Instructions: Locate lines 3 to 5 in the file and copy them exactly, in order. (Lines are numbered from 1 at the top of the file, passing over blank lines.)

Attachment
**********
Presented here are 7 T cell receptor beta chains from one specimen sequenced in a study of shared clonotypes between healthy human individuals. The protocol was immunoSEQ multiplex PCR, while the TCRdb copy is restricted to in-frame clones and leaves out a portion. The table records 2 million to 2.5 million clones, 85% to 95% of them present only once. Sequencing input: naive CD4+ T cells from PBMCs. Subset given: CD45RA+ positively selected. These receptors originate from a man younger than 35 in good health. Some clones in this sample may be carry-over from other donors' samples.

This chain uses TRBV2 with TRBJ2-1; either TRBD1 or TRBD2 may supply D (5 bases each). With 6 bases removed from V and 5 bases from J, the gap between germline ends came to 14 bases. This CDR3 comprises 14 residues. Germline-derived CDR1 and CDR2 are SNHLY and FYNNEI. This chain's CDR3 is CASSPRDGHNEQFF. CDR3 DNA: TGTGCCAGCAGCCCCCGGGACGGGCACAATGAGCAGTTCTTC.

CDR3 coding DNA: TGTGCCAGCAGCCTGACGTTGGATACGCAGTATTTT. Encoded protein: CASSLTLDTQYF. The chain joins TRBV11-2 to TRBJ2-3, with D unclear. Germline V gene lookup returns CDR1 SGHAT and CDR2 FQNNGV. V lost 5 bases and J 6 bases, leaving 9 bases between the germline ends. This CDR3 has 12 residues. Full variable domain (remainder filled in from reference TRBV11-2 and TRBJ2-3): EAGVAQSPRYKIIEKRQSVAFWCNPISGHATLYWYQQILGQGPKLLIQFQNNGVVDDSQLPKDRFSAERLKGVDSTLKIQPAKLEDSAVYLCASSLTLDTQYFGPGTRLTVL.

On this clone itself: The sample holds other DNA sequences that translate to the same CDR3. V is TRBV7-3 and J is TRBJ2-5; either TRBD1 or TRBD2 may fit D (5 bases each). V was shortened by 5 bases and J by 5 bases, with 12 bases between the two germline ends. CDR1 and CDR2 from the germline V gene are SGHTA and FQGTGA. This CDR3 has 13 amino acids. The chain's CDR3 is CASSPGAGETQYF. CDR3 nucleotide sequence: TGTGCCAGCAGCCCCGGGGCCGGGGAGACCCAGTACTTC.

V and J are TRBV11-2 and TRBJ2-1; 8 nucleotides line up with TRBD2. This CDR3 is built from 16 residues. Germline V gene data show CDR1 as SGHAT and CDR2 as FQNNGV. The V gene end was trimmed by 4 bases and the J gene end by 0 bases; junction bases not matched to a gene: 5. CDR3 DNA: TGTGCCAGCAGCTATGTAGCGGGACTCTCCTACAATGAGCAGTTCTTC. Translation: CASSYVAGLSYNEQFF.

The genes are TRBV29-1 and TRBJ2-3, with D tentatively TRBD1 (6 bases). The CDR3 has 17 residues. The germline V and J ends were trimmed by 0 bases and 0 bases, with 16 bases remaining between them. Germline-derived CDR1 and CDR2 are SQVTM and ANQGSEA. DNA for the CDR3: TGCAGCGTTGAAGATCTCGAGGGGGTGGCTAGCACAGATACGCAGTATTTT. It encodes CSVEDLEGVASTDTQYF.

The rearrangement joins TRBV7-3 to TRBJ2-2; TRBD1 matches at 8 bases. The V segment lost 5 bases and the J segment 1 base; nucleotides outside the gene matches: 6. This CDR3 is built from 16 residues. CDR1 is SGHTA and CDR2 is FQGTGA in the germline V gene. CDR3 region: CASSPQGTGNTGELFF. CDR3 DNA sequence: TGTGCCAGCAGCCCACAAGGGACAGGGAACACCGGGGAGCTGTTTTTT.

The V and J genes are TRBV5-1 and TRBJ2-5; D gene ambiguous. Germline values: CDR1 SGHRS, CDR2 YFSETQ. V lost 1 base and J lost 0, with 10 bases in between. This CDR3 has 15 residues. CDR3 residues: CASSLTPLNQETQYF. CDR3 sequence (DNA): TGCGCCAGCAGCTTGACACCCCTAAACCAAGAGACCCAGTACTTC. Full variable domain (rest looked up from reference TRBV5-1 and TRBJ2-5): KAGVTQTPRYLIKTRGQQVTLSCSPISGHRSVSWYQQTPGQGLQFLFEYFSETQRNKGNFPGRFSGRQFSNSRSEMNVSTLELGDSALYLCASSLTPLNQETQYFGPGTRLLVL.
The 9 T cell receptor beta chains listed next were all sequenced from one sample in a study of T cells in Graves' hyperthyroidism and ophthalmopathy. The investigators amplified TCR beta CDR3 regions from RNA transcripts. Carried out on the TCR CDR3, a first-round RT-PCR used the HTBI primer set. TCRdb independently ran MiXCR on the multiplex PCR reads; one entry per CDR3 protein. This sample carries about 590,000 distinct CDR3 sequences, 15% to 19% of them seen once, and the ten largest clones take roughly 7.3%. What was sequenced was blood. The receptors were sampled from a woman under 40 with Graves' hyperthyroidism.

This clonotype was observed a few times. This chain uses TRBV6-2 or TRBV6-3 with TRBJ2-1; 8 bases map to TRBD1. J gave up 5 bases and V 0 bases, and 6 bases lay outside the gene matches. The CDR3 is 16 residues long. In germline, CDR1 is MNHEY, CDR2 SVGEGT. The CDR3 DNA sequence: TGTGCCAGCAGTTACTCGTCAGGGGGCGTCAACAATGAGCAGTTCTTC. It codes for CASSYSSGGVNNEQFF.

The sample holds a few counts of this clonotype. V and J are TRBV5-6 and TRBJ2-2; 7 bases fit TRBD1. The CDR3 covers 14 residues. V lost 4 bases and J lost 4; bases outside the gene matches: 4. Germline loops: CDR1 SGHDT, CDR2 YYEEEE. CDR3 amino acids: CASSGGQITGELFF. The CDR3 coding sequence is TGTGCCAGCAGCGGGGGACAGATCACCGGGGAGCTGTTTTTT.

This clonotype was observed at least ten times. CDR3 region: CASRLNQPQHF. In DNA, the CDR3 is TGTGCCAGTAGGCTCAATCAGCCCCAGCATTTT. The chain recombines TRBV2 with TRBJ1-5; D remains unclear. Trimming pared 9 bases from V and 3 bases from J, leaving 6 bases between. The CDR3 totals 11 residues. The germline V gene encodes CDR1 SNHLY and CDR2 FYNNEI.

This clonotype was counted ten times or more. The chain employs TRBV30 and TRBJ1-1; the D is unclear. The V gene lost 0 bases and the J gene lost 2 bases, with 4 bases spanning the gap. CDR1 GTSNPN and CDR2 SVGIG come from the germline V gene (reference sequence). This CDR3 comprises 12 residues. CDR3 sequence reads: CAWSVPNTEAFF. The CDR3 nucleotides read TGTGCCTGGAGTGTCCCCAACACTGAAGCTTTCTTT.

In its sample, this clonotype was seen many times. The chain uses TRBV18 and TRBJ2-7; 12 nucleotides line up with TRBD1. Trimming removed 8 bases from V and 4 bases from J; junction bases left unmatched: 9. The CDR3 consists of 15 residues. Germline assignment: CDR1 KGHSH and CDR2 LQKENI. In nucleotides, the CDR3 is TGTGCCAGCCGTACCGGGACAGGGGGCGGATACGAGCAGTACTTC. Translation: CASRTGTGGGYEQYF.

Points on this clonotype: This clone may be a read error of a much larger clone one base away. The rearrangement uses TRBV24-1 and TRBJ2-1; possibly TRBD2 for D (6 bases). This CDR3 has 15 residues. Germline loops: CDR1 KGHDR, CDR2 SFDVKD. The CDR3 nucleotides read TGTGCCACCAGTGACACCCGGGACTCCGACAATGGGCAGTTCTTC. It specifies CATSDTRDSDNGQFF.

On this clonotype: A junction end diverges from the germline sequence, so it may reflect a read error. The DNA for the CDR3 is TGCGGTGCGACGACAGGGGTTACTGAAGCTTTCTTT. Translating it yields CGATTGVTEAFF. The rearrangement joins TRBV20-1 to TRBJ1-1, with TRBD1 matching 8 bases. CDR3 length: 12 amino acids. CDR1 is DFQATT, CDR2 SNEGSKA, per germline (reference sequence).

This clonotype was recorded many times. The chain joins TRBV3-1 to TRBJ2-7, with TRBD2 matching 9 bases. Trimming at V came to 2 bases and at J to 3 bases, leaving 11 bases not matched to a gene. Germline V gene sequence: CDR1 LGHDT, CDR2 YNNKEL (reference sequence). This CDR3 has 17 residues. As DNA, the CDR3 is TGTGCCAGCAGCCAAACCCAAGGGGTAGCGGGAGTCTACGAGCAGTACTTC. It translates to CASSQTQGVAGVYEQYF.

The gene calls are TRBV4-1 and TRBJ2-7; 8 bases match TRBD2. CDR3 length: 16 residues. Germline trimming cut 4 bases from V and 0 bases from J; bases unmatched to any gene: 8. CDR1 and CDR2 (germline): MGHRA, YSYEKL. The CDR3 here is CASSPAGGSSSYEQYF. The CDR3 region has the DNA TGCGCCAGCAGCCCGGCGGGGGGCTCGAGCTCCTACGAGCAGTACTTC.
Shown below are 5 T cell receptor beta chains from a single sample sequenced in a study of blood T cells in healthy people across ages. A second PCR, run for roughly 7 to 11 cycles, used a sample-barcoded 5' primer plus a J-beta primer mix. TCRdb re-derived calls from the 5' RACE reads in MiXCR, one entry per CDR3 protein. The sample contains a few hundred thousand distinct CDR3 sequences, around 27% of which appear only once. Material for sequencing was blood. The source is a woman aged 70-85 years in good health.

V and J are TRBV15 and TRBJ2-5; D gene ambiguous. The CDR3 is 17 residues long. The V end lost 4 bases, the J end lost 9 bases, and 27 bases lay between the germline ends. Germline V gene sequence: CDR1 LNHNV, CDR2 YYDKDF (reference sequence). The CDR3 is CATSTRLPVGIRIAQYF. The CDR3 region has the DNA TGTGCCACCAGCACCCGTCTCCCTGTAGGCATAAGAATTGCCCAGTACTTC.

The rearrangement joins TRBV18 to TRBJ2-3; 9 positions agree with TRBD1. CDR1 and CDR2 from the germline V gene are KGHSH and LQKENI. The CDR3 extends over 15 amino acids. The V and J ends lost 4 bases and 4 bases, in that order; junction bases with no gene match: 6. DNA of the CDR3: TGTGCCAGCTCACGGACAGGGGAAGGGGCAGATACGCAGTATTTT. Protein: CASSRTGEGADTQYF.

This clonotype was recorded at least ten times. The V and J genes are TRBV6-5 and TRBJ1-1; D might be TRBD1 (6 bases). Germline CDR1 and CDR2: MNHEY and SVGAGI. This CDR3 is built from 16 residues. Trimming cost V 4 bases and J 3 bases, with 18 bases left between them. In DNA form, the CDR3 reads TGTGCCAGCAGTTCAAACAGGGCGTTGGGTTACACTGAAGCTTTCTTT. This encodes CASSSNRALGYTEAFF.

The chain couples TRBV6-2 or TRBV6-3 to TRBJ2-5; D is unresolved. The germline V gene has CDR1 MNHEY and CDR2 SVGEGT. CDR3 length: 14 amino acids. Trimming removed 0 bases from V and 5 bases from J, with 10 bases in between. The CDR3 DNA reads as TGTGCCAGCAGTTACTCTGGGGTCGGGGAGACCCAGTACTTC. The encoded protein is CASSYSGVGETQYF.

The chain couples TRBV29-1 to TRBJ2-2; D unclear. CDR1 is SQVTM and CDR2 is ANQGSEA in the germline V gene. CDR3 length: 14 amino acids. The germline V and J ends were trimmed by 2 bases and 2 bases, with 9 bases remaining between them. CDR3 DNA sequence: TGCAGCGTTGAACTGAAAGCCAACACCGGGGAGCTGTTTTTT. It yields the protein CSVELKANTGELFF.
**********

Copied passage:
CDR3 coding DNA: TGTGCCAGCAGCCTGACGTTGGATACGCAGTATTTT. Encoded protein: CASSLTLDTQYF. The chain joins TRBV11-2 to TRBJ2-3, with D unclear. Germline V gene lookup returns CDR1 SGHAT and CDR2 FQNNGV. V lost 5 bases and J 6 bases, leaving 9 bases between the germline ends. This CDR3 has 12 residues. Full variable domain (remainder filled in from reference TRBV11-2 and TRBJ2-3): EAGVAQSPRYKIIEKRQSVAFWCNPISGHATLYWYQQILGQGPKLLIQFQNNGVVDDSQLPKDRFSAERLKGVDSTLKIQPAKLEDSAVYLCASSLTLDTQYFGPGTRLTVL.

On this clone itself: The sample holds other DNA sequences that translate to the same CDR3. V is TRBV7-3 and J is TRBJ2-5; either TRBD1 or TRBD2 may fit D (5 bases each). V was shortened by 5 bases and J by 5 bases, with 12 bases between the two germline ends. CDR1 and CDR2 from the germline V gene are SGHTA and FQGTGA. This CDR3 has 13 amino acids. The chain's CDR3 is CASSPGAGETQYF. CDR3 nucleotide sequence: TGTGCCAGCAGCCCCGGGGCCGGGGAGACCCAGTACTTC.

V and J are TRBV11-2 and TRBJ2-1; 8 nucleotides line up with TRBD2. This CDR3 is built from 16 residues. Germline V gene data show CDR1 as SGHAT and CDR2 as FQNNGV. The V gene end was trimmed by 4 bases and the J gene end by 0 bases; junction bases not matched to a gene: 5. CDR3 DNA: TGTGCCAGCAGCTATGTAGCGGGACTCTCCTACAATGAGCAGTTCTTC. Translation: CASSYVAGLSYNEQFF.